Young Woman

Polycystic ovary syndrome, also known as PCOS, is a long-term hormone condition that affects between 5% and 10% of women in the United States. It’s one of the most common reasons for female infertility. But PCOS can lead to a host of other health problems, so all women should know the symptoms.

This article provides an overview of PCOS, including early symptoms and risk factors.

Common Symptoms of PCOS

As its name suggests, PCOS often causes cysts to grow on your ovaries. However, not all women with PCOS have cysts. Other telltale symptoms of PCOS include:

  • Frequently skipped menstrual periods.
  • Cycles that last more than 35 days or less than 21 days.
  • Excess hair growth on your face or chin.
  • Thinning hair on your head, or male-pattern baldness.
  • Acne on your face, chest, or back.
  • Weight gain, or a hard time losing weight.
  • Dark areas on your skin, especially in folds on your neck, under your breasts, or your groin.
  • Skin tags (small pieces of excess skin) on your neck or armpits.
  • Higher than normal blood sugar or insulin levels.
  • Depression or moodiness.
  • Difficulty getting pregnant.

Some women have many of these symptoms, while others have only a few. Often, one of the first symptoms of PCOS is irregular periods. PCOS can start any time after puberty.

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What Causes PCOS?

Doctors aren’t sure what causes PCOS, but it might be hereditary. It seems to run in families, so you might be at higher risk if your mother had it. A reproductive hormone imbalance is the cause of most symptoms of PCOS.

Women with PCOS produce more androgens (male sex hormones) than they normally should. All women have some androgen hormones. But too much causes a woman to develop male traits — and PCOS symptoms — like excess hair growth or male-pattern baldness.

Higher levels of androgens can also disrupt ovulation and your menstrual cycle. If your ovaries can’t produce or release eggs, that causes infertility.

Insulin is another hormone that is frequently out of balance with PCOS. Insulin is essential to control your blood sugar, but it doesn’t work that way in some women with PCOS. Women with PCOS are often insulin resistant, meaning plenty of insulin is available, but it can’t do its job.

Insulin resistance makes it hard to manage blood sugar and weight. Because of this, women with PCOS are at higher risk of developing prediabetes or diabetes. And high levels of insulin can lead to even higher androgen levels, making other PCOS symptoms worse.

In addition, women with PCOS are often at higher risk of heart disease. That’s because higher levels of male hormones and insulin resistance can increase cholesterol and triglyceride levels.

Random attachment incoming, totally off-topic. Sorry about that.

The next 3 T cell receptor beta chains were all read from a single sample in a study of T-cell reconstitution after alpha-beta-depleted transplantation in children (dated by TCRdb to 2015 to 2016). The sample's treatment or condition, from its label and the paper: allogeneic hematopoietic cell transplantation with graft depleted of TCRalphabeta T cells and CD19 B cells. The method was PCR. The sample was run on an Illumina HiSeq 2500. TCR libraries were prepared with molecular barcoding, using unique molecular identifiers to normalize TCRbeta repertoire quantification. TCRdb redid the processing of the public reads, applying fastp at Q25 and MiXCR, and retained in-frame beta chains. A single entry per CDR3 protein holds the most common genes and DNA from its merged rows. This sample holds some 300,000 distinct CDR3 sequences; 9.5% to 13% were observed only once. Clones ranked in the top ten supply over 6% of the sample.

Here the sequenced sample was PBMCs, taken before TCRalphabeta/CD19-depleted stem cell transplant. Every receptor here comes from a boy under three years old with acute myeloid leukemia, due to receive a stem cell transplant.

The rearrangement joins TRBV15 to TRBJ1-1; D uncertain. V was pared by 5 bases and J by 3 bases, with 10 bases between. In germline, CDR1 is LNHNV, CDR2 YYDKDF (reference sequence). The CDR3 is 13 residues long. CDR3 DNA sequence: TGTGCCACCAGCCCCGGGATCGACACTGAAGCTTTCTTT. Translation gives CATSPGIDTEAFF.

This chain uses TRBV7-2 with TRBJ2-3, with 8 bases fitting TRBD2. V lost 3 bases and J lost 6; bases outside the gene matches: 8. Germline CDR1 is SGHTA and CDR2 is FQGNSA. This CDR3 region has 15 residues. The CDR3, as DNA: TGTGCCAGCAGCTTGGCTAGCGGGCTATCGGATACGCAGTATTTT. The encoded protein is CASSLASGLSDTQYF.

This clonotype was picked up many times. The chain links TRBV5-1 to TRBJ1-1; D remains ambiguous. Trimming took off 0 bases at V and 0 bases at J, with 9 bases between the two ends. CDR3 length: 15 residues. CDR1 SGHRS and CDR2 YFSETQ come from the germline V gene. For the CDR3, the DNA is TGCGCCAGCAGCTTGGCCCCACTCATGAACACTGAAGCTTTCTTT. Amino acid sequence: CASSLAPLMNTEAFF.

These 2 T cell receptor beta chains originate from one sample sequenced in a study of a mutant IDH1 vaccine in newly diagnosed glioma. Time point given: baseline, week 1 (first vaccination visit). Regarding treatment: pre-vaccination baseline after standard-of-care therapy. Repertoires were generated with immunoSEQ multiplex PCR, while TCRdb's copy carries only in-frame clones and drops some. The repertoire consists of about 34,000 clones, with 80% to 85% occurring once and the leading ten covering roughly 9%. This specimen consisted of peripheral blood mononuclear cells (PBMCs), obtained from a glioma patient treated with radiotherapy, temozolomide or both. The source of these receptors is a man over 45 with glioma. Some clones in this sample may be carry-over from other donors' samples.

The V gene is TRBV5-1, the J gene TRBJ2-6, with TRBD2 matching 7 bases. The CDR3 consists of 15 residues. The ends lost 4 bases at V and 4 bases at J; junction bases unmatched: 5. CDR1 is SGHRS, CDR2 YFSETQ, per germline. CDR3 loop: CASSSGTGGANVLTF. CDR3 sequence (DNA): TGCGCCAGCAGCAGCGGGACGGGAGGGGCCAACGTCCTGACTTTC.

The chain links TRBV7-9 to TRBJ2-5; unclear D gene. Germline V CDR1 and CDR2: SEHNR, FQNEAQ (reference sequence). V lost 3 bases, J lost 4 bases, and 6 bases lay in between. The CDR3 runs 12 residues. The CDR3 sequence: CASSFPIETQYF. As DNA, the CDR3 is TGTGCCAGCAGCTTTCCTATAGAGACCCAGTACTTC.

How Is PCOS Diagnosed?

If you think you might have PCOS, talk to your doctor and schedule an exam. They’ll likely ask about your medical history and your family’s medical history. They’ll also do:

  • A physical exam to check your weight and blood pressure. They’ll also look for visible signs of PCOS, such as excess facial hair or thinning hair on your head.
  • Blood tests to check your levels of hormones and glucose metabolism.

Treating PCOS Symptoms

There is no cure for PCOS, and it doesn’t go away on its own. But the good news is that PCOS symptoms are treatable, usually with a combination of medicines and lifestyle changes such as exercise and healthy eating.

Medicines can help stimulate ovulation if you want to get pregnant. Sometimes women with PCOS take diabetes medicine to help balance their insulin and blood sugar levels. Other medicines can help reduce PCOS symptoms like excess hair growth or acne.

With the right approach and the help of your medical team, it’s possible to stay healthy and have a healthy pregnancy. And when your doctor diagnoses PCOS early, it’s much easier to take steps to reduce your risk of developing diabetes or heart disease.

U.S. Department of Health and Human Services. Office on Women's Health. Polycystic Ovary Syndrome. LINK

Mac Pannill. Polycystic Ovary Syndrome: An Overview. Topics in Advanced Practice Nursing eJournal. Medscape.LINK

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Built upon our flagship, UPMC Magee-Womens Hospital in Pittsburgh, and its century-plus history of providing high-quality medical care for people at all stages of life, UPMC Magee-Womens is nationally renowned for its outstanding care for women and their families.

Our Magee-Womens network – from women’s imaging centers and specialty care to outpatient and hospital-based services – provides care throughout Pennsylvania, so the help you need is always close to home. More than 25,000 babies are born at our network hospitals each year, with 10,000 of those babies born at UPMC Magee in Pittsburgh, home to one of the largest NICUs in the country. The Department of Health and Human Services recognizes Magee in Pittsburgh as a National Center of Excellence in Women’s Health; U.S. News & World Report ranks Magee nationally in gynecology. The Magee-Womens Research Institute was the first and is the largest research institute in the U.S. devoted exclusively to women’s health and reproductive biology, with locations in Pittsburgh and Erie.